Tania León’s Stride, composed to honor the ratification of the 19th Amendment to the Constitution (guaranteeing women’s right to vote), began the Friday afternoon’s BSO subscription concert. This 14-minute orchestral psalm placed various gestures on a slow background of warm, bluesy string harmony, often in radiant harmonics. Its bursts of pentatonic trumpets were answered by thudded chords in divided contrabasses; dancing staccato woodwinds balanced fluttered brass; passages of senza misura divided strings; a recurrent half-diminished seventh chord that I made out as E, G, Bflat, D, seemed to have an occasional extra note. Andris Nelsons closely gestured meter changes that involved complex time-beating. The short episodes reflected what Robert Kirzinger, in his pre-concert talk, noted in the idea of “stride: one step at a time,” as the fight for women’s suffrage surely proceeded. I didn’t hear the sandpaper blocks, which to me would have signified “shuffle along,” but chimes and woodblocks marked the ending, following a short recap of the earlier trumpets and contrabasses, adding up to a quite attractive piece.
Seong-Jin Cho, pianist from South Korea, may have already had his 30th birthday by the time this report hits the stands, and in his third appearances with the Boston Symphony, he placed his mature command of the keyboard fully on display in Ravel’s famous Concerto for the Left Hand, a popular piece with our orchestra; Kirill Gerstein played it just two years ago. This is one of Ravel’s last compositions, written at about the same time as the even better-known two-handed Concerto in G Major but in a more grandiose manner, in just a single movement of alternating slow and fast episodes. Both works involve a lot of impressionist arpeggios and percussive, martial jazz piano styles. Cho preferred to emphasize the more delicate poetry, with a singing upper melody in the slower sections. A warmly contrasting orchestral melody, with hollow woodwind and solo trombone emphasis, has always reminded me of Rimsky-Korsakov’s Russian Easter, and Ravel was not immune to Russian influences.
The audience gave Seong-Jin Cho an enthusiastic ovation, and he responded with an encore after first exhibiting his right hand, which earned a laugh from the audience. His take on Liszt’s Consolation No. 3 came across with emotional sensitivity and refinement—four minutes of total concentration.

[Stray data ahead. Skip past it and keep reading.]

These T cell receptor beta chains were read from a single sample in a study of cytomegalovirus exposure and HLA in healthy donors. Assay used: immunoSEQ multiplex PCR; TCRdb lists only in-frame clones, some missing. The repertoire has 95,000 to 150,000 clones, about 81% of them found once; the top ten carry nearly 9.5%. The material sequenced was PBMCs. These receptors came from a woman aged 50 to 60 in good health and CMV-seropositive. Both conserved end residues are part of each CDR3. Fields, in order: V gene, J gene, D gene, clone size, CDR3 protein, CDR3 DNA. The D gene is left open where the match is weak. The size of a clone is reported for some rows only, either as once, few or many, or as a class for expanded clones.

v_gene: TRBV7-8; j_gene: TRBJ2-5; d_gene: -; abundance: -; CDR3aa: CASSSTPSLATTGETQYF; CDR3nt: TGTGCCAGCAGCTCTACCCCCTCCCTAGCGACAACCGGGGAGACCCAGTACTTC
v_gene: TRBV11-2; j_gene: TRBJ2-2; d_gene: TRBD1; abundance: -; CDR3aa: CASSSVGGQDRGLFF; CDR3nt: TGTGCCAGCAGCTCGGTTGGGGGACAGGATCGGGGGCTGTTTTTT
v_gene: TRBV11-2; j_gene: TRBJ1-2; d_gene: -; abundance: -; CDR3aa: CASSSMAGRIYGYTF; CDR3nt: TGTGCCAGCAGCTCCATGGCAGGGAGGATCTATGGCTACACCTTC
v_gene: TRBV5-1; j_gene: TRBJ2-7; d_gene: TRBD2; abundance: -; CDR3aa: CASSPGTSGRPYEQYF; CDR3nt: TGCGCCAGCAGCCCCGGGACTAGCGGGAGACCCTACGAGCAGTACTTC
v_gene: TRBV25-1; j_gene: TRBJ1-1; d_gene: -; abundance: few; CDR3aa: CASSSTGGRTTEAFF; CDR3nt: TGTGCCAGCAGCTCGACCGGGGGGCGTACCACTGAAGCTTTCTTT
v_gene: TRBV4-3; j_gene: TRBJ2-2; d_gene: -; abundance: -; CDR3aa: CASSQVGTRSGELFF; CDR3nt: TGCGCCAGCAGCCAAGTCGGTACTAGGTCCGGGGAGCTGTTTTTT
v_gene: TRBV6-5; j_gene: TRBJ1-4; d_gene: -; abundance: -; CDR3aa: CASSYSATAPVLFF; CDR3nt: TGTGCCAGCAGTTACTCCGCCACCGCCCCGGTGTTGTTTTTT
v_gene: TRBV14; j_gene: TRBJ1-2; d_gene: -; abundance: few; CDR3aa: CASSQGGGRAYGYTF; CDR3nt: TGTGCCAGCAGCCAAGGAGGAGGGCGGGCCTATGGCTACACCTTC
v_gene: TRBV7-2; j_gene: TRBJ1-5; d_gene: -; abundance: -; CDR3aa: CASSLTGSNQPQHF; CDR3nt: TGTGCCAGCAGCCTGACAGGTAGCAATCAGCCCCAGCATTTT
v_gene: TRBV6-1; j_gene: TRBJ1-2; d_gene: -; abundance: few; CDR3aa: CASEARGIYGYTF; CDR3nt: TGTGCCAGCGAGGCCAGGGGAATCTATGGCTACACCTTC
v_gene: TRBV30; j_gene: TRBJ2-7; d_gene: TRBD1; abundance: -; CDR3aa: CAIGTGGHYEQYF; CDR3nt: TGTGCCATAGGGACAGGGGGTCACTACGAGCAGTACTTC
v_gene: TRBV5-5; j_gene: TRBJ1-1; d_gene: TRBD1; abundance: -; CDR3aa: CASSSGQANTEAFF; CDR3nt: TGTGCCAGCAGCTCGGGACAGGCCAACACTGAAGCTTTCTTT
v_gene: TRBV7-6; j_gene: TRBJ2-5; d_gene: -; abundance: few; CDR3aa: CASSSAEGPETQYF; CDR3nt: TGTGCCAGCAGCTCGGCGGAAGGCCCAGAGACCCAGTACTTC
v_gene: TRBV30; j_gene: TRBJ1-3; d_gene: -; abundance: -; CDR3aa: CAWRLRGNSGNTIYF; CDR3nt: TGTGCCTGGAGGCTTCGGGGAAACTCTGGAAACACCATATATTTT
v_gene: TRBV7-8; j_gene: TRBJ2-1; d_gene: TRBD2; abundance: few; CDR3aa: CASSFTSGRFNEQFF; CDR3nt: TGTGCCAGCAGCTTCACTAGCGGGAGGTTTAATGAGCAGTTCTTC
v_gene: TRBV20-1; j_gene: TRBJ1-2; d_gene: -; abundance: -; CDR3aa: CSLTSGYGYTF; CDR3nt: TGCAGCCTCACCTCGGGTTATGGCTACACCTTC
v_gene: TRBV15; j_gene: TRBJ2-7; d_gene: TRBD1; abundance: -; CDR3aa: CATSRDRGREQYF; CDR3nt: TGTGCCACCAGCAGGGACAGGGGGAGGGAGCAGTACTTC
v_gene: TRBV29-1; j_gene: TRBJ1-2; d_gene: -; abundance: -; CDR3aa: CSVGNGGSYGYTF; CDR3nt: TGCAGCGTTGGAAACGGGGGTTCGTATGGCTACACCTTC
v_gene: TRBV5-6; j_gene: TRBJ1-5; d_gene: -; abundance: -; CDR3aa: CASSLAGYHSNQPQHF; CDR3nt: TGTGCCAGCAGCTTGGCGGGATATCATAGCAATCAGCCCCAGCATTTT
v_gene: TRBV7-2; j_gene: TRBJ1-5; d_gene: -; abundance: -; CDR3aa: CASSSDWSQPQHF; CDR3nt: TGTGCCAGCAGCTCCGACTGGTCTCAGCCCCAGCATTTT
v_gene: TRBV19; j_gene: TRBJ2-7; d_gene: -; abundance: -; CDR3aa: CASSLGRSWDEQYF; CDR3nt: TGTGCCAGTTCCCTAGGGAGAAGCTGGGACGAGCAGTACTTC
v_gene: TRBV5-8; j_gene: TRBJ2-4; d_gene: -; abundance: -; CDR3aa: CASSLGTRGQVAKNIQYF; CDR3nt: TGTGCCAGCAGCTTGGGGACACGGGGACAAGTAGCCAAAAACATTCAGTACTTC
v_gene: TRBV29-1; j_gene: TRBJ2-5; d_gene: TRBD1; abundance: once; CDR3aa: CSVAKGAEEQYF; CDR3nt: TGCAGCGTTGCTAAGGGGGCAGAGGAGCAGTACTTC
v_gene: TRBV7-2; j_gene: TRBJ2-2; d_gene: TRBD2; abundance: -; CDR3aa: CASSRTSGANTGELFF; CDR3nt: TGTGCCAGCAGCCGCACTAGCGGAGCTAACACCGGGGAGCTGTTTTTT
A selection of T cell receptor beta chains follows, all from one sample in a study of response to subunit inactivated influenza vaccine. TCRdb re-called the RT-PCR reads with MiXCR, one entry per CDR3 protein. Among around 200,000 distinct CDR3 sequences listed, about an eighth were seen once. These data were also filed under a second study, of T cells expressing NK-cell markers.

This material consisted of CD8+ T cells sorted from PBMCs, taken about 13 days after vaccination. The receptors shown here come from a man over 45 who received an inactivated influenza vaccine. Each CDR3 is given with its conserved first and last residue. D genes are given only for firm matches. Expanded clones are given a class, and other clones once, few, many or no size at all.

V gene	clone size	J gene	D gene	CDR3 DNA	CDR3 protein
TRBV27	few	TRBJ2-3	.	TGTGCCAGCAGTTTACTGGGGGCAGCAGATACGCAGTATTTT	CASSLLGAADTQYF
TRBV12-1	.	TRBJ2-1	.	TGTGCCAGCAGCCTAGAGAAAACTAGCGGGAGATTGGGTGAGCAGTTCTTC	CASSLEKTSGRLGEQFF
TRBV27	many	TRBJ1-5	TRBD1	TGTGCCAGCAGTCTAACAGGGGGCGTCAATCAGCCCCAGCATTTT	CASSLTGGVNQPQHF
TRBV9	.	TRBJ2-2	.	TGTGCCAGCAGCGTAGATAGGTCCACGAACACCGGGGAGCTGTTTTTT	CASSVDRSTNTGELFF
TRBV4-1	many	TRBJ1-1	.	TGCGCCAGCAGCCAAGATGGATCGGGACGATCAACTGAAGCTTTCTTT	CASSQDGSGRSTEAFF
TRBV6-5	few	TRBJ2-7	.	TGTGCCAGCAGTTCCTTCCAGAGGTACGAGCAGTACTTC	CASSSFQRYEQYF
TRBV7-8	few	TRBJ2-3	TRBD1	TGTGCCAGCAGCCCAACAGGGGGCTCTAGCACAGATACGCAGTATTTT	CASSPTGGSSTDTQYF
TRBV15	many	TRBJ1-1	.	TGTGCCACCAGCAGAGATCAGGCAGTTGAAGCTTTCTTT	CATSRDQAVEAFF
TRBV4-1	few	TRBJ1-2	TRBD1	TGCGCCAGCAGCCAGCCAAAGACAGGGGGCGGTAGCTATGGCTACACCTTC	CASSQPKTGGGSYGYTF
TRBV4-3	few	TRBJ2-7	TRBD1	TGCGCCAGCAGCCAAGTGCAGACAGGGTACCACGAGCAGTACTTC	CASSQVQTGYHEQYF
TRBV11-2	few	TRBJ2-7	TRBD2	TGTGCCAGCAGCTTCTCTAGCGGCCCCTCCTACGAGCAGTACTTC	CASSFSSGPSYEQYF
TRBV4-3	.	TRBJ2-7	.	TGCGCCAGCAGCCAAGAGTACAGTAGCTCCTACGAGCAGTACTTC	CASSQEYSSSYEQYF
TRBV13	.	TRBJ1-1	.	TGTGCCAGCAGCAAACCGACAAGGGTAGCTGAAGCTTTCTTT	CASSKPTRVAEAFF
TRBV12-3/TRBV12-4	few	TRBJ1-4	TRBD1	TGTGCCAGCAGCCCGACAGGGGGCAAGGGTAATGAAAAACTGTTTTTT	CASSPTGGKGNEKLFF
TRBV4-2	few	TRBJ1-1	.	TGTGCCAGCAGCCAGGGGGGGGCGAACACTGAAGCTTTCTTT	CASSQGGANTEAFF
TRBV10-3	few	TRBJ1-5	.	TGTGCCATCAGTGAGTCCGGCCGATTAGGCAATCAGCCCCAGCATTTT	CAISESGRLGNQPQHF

After the intermission Nelsons focused intently on The Rite of Spring, which I had not heard in Symphony Hall since November 2017. For the very first time first time I witnessed this great 20th-century monument with an abundance of broad smiles on the players’ faces. I have written several times in these pages about the score [HERE] and about different recordings [HERE] so I don’t need to add much here about the complexities that usually cause problems. There were one or two small faults here and there, but in general the players cast aside 99% of the difficulties with ease. (Most notable bobble: the cutoff chord on the third beat of the last measure of Part I – a C-major triad topped with Fsharp and Eflat. The orchestra score has the woodwind chord as a quarter-note; trumpets, trombones, and tubas, ditto; horns, a triplet-eighth; clarinets, violins, and violas in a 16th. All of these are meant to be an abrupt staccato cutoff; but it did sound yesterday as though one of the upper-register component wanted to hold on a little longer. (The piano-four-hands version has a pattern of three triplet eighths at this very instant! No quick cutoff here.) In the famous 8 bars of polymeters at no. 70, the entrance of the Sage, everything clicked admirably, from the melodies in 4 horns against 4 tubas to the percussion battery (timpani, bass drum, tamtam, guero) to the “badly overbalanced” first violin line. Some matters, nevertheless, sounded too loud, as I have pointed out before in some of Nelsons’s encouragements. The 11/4 chord just before the “Glorification” is a partial cluster in the low strings, marked ff sempre, but the four timpani and bass drum, marked f, nevertheless overpowered the strings to the point of no perceptible pitches at all. In the last half of the Sacrificial Dance, all the drums were consistently too loud. Nevertheless the timpanist got a well-deserved bow at curtain call, as did so many others, especially the principal bassoon (three times!). The “five old men” in the bassoons in the “Evocation of Ancestors” should have been distinctly tongued, not slurred. And I never heard the tamtam at all in the “Glorification,” even though I’ve ranted about it often enough.
I have never enjoyed a The Rite of Spring as heartily as this one. In 1957 I listened to the Boston Symphony’s Saturday evening broadcast on WGBH; Monteux, who had led the premiere in 1913, conducted. And with reference to the guero, I still remember how William Pierce read off the list of instruments just before the performance began: “…five timpani, bass drum, cymbals, antique cymbals, tambourine, tamtam — [puzzled pause], scratcher, and strings.” One who was there told me later that 200 people had walked out, 33 years after the Boston premiere. That was Boston, back then. Yesterday afternoon, the hall was more than 90% full despite some weather.